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Reduce -- poetry by Meredith Caldwell

She doesn’t mean for it to hurt, and it wouldn’t be too bad if I weren’t so sensitive

But it does and it hurts and I am

I am too many things, too much, I learn in the naked light of a changing room

Trapped in a dress that doesn’t zip all the way-

The extra layer shames me.

I am too young to wear something “like that”, but I do not know why just yet

I am too tall for those shorts, but only around men

I am youth twelve, both in size and age

I weigh more than mother did than when she was seventeen

A relative wraps his hands around my waist and asks me if I’m in my twenties

I am not, not in diameter, not in years

He says my aunt, is, that she’s smaller than me and pregnant

I think that neither of them are healthy,

And the extra layer does not protect me.

I crave too much, that’s the problem, an aunt says,

Poking my stomach, white against her sun-spotted fingers

Am I at fault for how she sees me

When I crave change as well?

She doesn’t offer me second helpings at the dinner table

Any kind of helping, really

But she does spoon more salad on my plate than others

When I vomit a garden after she doesn’t mention it to anyone.

The unblinking porcelain cyclops,

with its eye waterier than mine

remains oh-so pale when my eyes only get redder.

The burning drips from my eyes and claws my throat,

It promises a hoarse voice and weak excuses to tomorrow

It protests the fingers that prod at it,

While the other fingers fight to keep gripping the bowl.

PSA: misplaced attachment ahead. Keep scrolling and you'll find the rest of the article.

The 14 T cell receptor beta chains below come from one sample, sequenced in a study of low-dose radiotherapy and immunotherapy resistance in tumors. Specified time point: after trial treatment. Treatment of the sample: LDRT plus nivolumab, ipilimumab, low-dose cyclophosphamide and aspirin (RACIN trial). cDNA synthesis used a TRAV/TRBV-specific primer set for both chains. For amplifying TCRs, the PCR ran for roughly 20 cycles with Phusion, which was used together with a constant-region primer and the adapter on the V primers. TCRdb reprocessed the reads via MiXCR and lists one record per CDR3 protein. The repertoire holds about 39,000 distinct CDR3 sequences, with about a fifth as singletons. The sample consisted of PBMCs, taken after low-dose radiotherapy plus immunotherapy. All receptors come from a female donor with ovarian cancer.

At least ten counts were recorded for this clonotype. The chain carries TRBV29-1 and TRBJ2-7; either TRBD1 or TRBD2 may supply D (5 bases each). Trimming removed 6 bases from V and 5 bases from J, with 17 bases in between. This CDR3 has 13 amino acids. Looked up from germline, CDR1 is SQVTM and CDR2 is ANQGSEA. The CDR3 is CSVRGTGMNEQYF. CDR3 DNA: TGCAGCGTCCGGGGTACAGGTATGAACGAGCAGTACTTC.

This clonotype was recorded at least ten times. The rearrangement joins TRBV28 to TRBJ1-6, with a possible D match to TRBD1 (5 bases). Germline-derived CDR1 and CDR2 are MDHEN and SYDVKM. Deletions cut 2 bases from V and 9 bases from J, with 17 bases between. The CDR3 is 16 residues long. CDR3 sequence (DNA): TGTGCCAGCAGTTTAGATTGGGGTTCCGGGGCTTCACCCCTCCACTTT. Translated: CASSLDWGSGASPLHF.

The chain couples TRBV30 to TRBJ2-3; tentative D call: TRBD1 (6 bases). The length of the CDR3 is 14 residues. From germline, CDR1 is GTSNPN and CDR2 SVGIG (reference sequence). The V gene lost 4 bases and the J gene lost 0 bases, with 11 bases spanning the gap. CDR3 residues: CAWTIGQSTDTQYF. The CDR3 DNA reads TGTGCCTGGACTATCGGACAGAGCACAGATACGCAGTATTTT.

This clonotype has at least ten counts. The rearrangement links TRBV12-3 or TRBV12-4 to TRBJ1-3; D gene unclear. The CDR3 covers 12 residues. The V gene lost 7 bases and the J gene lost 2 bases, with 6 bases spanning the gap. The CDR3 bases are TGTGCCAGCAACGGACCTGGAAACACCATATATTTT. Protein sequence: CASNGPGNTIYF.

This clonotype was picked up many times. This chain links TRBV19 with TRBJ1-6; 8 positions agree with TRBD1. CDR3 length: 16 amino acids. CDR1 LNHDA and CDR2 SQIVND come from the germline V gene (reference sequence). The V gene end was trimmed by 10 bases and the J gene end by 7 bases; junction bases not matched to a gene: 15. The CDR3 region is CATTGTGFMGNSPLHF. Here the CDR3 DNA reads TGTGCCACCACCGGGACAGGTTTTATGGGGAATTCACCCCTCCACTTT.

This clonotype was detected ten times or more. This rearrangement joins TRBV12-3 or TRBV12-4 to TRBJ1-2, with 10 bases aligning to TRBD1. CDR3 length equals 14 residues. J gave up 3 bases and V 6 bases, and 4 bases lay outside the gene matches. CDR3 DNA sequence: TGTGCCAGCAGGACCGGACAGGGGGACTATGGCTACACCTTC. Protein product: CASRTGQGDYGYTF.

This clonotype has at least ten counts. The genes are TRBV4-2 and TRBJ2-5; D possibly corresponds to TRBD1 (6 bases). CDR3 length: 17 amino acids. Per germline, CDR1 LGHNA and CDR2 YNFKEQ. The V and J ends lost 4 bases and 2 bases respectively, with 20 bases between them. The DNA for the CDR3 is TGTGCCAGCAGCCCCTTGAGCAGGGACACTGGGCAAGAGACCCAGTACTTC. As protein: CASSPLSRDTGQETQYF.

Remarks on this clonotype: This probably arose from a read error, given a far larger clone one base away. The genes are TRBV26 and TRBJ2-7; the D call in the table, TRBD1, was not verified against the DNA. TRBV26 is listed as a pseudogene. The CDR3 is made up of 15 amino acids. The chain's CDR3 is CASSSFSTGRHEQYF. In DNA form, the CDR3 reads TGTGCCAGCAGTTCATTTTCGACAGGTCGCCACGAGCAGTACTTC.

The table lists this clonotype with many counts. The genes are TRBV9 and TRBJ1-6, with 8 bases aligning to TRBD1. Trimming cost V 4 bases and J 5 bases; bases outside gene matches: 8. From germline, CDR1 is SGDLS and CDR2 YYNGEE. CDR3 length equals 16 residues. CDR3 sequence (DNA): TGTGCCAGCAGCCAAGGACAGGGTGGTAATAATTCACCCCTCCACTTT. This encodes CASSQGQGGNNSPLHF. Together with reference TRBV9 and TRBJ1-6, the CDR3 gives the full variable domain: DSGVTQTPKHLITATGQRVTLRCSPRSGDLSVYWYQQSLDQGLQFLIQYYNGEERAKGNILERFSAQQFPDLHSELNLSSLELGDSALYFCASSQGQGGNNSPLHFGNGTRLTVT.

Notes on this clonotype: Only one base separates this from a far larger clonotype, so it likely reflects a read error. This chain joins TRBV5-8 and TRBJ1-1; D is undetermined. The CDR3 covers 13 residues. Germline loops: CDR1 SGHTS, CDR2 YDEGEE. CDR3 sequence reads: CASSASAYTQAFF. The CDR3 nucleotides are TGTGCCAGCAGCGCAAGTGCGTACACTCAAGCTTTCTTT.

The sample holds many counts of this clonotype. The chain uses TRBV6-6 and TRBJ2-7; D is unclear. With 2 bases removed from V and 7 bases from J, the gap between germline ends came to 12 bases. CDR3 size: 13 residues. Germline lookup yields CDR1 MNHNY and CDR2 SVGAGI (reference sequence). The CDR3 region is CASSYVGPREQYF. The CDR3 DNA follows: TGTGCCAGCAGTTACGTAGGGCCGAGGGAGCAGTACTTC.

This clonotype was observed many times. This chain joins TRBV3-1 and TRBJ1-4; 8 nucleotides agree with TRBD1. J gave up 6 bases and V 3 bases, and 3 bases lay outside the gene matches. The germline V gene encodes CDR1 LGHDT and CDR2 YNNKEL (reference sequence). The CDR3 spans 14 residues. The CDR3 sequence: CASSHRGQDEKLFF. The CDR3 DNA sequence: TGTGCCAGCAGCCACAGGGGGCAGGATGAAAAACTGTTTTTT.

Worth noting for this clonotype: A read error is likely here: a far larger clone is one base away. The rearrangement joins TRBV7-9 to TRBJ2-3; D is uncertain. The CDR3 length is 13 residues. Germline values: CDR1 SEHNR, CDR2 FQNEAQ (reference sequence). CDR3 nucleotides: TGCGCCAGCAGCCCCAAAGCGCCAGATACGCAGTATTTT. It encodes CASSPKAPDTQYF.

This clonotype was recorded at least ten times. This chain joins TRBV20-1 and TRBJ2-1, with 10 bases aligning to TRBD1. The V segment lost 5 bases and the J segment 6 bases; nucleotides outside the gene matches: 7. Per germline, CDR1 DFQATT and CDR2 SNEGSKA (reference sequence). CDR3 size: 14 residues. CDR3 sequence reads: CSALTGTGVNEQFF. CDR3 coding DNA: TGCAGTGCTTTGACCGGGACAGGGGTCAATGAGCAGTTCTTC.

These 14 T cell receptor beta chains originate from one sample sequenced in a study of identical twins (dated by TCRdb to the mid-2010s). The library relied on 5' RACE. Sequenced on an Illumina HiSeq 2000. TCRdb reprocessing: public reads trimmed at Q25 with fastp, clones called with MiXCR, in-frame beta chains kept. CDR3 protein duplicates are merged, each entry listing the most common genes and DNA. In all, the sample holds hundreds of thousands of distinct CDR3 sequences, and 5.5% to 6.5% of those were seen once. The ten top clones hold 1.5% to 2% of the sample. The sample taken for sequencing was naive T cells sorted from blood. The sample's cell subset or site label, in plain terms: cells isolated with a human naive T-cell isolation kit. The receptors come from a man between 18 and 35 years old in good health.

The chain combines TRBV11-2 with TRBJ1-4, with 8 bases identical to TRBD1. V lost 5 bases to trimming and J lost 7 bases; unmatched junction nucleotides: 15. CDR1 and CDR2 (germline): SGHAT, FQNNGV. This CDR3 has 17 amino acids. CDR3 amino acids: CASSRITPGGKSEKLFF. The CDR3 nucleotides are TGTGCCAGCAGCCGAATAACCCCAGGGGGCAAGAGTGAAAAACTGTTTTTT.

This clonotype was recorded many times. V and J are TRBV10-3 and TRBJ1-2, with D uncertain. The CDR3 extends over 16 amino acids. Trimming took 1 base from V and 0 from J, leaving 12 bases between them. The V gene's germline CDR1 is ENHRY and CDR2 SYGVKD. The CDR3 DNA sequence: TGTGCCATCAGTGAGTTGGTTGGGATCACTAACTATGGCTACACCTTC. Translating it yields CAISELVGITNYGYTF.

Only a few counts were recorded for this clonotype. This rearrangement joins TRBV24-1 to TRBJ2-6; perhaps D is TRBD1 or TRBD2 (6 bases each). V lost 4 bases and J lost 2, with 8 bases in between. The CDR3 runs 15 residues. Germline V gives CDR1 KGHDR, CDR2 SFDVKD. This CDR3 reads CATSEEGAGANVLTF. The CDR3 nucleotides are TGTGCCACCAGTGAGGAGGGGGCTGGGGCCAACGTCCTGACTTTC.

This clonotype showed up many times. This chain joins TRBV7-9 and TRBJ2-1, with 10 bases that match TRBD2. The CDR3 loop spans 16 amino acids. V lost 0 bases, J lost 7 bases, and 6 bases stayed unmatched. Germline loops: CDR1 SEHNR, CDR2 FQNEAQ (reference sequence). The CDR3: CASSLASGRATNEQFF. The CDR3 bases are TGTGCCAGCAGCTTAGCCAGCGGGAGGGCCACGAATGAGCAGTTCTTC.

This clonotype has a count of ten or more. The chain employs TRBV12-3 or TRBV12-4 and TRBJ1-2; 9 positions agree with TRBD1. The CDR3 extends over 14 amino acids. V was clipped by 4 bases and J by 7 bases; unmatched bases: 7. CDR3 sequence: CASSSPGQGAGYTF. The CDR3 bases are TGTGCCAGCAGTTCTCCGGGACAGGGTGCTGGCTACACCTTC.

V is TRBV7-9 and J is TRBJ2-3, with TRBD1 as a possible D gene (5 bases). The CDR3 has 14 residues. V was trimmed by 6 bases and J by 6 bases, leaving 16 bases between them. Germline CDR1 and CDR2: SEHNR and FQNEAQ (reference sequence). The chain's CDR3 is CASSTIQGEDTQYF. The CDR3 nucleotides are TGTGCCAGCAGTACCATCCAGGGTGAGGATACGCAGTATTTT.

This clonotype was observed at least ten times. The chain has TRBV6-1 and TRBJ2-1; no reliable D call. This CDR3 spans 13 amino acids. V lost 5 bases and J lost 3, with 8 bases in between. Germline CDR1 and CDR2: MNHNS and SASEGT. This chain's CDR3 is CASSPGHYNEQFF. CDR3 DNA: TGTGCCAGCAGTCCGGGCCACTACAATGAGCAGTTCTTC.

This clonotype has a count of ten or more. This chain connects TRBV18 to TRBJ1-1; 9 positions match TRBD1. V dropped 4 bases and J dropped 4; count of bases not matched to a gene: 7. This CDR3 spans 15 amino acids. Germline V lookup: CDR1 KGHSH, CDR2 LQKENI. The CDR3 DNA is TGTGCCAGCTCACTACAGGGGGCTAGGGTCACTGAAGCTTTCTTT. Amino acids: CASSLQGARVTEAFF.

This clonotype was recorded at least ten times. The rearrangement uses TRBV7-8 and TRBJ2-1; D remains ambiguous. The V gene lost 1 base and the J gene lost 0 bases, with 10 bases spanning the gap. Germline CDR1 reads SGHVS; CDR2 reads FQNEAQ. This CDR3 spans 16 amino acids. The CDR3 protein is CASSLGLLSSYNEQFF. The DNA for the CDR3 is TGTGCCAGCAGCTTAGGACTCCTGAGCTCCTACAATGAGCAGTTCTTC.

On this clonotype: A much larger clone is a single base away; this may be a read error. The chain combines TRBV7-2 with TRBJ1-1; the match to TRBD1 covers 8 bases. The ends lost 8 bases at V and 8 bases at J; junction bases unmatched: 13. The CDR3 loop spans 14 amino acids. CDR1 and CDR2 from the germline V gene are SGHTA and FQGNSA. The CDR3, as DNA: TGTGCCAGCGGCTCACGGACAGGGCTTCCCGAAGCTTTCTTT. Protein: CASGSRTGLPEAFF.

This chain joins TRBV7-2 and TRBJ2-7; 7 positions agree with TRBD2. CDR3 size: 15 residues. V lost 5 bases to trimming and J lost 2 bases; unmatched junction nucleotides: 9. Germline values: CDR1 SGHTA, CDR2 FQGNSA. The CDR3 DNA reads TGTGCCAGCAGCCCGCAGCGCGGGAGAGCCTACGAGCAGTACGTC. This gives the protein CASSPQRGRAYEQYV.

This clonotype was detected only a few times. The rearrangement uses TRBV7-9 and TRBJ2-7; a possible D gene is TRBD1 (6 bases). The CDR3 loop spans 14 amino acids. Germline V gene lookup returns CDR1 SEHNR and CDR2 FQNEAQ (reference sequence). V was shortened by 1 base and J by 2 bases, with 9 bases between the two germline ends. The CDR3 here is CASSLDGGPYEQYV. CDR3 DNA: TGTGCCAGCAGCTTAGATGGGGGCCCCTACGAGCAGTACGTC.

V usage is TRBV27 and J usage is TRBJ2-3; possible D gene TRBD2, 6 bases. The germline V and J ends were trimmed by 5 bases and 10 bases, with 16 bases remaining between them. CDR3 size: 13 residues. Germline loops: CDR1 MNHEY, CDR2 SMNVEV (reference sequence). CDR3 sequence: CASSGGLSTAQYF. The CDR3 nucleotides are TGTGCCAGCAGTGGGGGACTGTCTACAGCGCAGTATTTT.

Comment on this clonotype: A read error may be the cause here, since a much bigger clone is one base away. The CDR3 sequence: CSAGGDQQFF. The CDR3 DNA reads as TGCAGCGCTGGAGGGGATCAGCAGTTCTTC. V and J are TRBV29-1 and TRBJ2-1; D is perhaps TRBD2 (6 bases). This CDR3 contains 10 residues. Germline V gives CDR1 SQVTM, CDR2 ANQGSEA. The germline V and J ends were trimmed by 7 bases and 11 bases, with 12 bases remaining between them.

I’m disgusted, always disgusted

The taste, the smell, the location

The stigma and questions and pain

But most of all, overpoweringly at me,

For the veiny lightning marks along my stomach

For my ribs that I cannot see,

And skin I wish I could flush away instead

Yet I cannot,

The finger wins the battle against my throat

And a dinner that tasted like guilt comes back with the flavor of shame.


I make it an acronym instead of a problem,

A phrase with less weight than I used to be,

The only label I refuse to read far into,

And a way to reduce yet again.

There are unspoken rules in this family,

Don’t eat and don’t talk unless it’s about someone else

I seem to be that else more and more

And I become less and less to blend in

I begin to look like my mother

As white as the bones that have begun to show through my skin

I didn’t realize it’d hurt me to hug her when I lost more of myself

But it hurts less than being.

The missing layer shames me.


Meredith Caldwell is an 18 year old from Texas. She teaches art to elementary students, sells paintings, and plays guitar outside of school. This is her first publication.

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